Tuesday, August 3, 2010

Actions will speak louder than words August 2, 2010

Speech and Discussion August 2, 2010

As the Economy Recovers, Actions Will Speak Louder Words

More than two years since the start of the worldwide economic crisis, we still are struggling with some of the new language of the downturn. For instance, universities continue to increase tuition well beyond the inflation rate while providing “negative and zero salary increases.” Service providers are “decreasing the increasing rate” of fees. And the press seems to easily accept politically conjured framing words, like “public investments,” as a substitute for taxes.

These are examples of how some institutional leaders sought to mollify us with words during a time that created real pain for real people. Yet, in my mind, such language misses the real point of wordsmithing which is more like blacksmithing – based on action– and it illustrates why public relations will be essential as we enter the economic recovery.

PR professionals and experienced leaders know communications is not simply persuasive words or selling language, as so many traditional marketers believe. Rather, communications is how humans build relationships; learn to trust one another; study new ideas; and more fully understand the actions of economic, political, religious, educational and other institutions. All of these will be essential both in adjusting to a positive economic shift and in helping make it happen.

How can the PR pro help marketing and management?

As a management profession, PR can help organizations understand that communications is just part of the message. The words we use to talk about an improvement in the economy or in a company’s bottom line must be tied to actions and must speak clearly about those actions.
Did you ever try to drive a car or a single engine plane by only looking at the dashboard or instruments. It doesn’t work.

We must look not just to the financial dashboard but outside the dashboard for windshield management.

To do this most effectively, today’s PR practitioners have a four-part communications model at their disposal – one that includes stakeholders, technology, metrics, and numerator and denominator management.


Recently a senior Chicago-area executive, confronted by stakeholders who have challenged every aspect of his normally well-run business, summed up his need for help with this gut-felt statement: “I need someone to tell me how to deal with all these groups out there.” We call them stakeholders.

For more than 25 years, I have tried to teach my colleagues in schools of business and in schools of journalism where advertising and PR are taught that we need to consider more than customers for building relationships. In a very rough metric, Google counts the two words “stakeholder” and “Obama” together with more than a million hits.

It is the era of the stakeholder, and someone has to manage the relationships with dozens of organizations that directly affect a business or organization’s survival. More than any other marketing discipline, PR is uniquely positioned to do this.


Technology has given PR and its stakeholders a gift that keeps on giving new strategies and new tools. No other organizational field has been so richly endowed over the past decade. PR has the tools to build relationships and continues to lead in their application of nearly every new communications format.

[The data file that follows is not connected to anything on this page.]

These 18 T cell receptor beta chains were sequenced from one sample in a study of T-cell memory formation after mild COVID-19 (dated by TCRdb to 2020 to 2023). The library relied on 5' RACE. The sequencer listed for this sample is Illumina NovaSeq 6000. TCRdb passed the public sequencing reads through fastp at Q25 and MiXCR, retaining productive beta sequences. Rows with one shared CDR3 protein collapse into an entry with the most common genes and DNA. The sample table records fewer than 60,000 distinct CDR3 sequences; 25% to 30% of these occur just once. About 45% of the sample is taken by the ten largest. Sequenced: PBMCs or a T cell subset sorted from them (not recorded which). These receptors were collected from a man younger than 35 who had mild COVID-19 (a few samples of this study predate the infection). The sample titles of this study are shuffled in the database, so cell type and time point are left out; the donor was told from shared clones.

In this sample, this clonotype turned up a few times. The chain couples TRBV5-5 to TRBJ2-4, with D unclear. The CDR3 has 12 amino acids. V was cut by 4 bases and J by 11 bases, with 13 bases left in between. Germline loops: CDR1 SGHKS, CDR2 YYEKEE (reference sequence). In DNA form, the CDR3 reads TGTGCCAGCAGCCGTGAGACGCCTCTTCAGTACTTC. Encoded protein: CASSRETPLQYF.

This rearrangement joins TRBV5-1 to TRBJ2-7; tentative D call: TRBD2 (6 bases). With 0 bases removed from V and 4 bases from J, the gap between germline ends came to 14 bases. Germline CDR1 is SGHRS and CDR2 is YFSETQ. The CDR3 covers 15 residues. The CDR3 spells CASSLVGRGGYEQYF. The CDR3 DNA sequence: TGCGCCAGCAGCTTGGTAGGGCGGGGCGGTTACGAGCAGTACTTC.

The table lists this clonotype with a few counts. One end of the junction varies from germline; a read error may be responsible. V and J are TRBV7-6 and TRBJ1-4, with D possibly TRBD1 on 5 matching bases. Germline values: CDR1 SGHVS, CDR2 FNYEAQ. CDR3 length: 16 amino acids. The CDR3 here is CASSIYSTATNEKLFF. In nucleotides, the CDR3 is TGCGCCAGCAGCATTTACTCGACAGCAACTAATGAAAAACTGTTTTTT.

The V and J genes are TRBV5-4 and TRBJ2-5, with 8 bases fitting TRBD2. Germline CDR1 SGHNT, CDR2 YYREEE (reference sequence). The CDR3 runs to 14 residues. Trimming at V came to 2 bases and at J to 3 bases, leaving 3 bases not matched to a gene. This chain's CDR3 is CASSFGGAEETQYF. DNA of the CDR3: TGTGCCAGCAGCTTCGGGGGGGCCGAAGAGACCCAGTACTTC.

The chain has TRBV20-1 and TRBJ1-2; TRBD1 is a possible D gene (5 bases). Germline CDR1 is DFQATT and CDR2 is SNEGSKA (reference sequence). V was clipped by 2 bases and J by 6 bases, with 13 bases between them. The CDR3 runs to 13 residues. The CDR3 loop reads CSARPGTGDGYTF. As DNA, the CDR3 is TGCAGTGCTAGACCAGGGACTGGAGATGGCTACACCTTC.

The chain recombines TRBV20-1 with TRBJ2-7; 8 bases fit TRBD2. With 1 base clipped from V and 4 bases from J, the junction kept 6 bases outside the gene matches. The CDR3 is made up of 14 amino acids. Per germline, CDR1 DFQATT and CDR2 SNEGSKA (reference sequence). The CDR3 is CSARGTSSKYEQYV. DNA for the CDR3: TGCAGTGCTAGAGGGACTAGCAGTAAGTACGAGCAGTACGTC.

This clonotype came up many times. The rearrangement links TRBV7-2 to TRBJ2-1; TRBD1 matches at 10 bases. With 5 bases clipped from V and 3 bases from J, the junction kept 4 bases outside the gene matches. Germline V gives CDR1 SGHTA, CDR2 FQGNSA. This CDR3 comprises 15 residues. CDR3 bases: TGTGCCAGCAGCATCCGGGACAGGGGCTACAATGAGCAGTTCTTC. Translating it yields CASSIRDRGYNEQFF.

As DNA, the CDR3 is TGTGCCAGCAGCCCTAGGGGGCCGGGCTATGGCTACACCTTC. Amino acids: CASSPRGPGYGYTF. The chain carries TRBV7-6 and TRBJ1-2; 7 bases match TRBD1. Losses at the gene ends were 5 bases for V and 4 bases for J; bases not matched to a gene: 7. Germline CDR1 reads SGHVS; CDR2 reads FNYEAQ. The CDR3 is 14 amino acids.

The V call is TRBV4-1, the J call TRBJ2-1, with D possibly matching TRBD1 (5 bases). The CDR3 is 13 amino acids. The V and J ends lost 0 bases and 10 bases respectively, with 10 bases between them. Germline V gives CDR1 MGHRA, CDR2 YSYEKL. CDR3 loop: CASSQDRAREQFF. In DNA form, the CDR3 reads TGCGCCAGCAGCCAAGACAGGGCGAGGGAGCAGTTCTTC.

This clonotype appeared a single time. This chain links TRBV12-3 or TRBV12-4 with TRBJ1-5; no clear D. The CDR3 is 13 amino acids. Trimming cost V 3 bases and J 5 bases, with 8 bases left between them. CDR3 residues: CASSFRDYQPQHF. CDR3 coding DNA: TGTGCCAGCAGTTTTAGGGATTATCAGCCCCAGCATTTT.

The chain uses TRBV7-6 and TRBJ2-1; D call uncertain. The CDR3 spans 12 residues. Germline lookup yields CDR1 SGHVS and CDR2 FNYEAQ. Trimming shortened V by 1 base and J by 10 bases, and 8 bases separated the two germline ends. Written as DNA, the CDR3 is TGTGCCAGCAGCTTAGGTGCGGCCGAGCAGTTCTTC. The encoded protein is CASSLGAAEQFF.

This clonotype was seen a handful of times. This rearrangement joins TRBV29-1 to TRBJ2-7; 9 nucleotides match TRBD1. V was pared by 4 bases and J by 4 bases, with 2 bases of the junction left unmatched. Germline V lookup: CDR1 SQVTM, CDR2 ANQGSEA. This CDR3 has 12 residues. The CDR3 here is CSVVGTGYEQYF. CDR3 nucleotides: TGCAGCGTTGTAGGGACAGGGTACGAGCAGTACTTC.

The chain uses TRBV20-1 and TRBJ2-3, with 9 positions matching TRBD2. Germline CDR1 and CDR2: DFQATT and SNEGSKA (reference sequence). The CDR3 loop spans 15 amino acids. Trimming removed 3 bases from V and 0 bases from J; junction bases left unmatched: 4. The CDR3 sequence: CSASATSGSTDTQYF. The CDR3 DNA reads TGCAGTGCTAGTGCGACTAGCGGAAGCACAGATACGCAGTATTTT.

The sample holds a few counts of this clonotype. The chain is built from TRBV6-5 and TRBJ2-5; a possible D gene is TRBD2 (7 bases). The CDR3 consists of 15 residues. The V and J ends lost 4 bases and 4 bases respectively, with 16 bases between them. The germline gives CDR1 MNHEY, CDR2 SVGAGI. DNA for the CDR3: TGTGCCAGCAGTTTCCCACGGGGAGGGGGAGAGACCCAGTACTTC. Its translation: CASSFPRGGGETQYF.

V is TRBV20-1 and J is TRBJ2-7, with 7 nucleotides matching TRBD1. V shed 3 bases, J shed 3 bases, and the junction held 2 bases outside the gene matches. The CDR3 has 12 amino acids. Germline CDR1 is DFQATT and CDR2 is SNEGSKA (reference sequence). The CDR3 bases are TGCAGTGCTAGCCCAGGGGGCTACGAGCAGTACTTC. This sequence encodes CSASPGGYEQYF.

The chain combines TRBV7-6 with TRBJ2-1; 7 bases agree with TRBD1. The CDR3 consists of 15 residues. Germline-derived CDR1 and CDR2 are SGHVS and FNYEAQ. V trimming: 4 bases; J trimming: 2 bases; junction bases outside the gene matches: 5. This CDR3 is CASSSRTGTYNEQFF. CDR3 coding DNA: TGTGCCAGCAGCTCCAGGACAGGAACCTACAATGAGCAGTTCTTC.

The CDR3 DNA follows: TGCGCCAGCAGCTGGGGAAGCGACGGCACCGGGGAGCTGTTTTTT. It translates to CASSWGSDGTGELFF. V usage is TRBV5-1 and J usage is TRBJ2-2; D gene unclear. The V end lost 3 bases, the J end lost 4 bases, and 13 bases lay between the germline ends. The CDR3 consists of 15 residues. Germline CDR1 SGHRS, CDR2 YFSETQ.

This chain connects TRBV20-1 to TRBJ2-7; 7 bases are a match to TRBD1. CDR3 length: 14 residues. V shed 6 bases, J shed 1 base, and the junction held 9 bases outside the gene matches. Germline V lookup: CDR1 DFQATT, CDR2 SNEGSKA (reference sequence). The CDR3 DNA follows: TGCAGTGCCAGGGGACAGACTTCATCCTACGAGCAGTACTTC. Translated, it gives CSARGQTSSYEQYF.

Social media may not be the right term for management or business but, as soft as it is, it is the right term for building relationships with stakeholders. PR always has found a way to fully use the inventions of Web 1.0 and 2.0. We will be there for 3.0.

If you think you might need a fan page on Facebook, a blog, a Twitter site, even a more interactive website, the usually younger professional can not only tell you why you should use the tool but how to use it effectively.


Basic research at universities (Wisconsin-Madison and Northwestern) and think tanks like SRI International created the theory and early models. Factiva, Lexis-Nexis and Google assembled the words. Companies (Biz360, VMSInfo, Radian6, and Growth Concepts) now offer relatively sophisticated programs.

They track what reporters, experts, columnists, bloggers, competitors, customers, elected officials, tweeters, Secondlife participants and others are saying about a corporation or other organizations.

The charts, graphs and nearly real-time tracking of broadcast, print and digital media sites can give communicators early and frequent access to boardrooms and a heads-up on potential crises.

Numerator and Denominator Management.

My academic friends might be thrilled by this notation: (∂/∂t) (ν/δ). It represents the simple idea that both the short-term and long-term value of an organization increase as the increased numerator value is divided by a reducing denominator value. To capitalize on this in a way that goes beyond academics, PR professionals can use communications to identify and eliminate denominators, i.e., actions that

(1) undermine trust in a brand,
(2) increase recalls due to failed quality systems,
(3) create employee turnover and loss of intelligence, and
(4) ignore prevention of costly crises.

Just as important, communications can help identify and build up numerators that will drive revenue growth – such as brand assets, trust, new competitive alliances, new solutions and a highly motivated workforce.

Numerator and denominator strategies are more than words, and managing them effectively will lead to stakeholders and media that view communications as a trusted precursor to actions.

Like the economic downturn, the recovery undoubtedly will introduce language of its own. As we all begin to look for words that work to talk about the economy, our companies and our brands, remember this: Actions speak louder than words.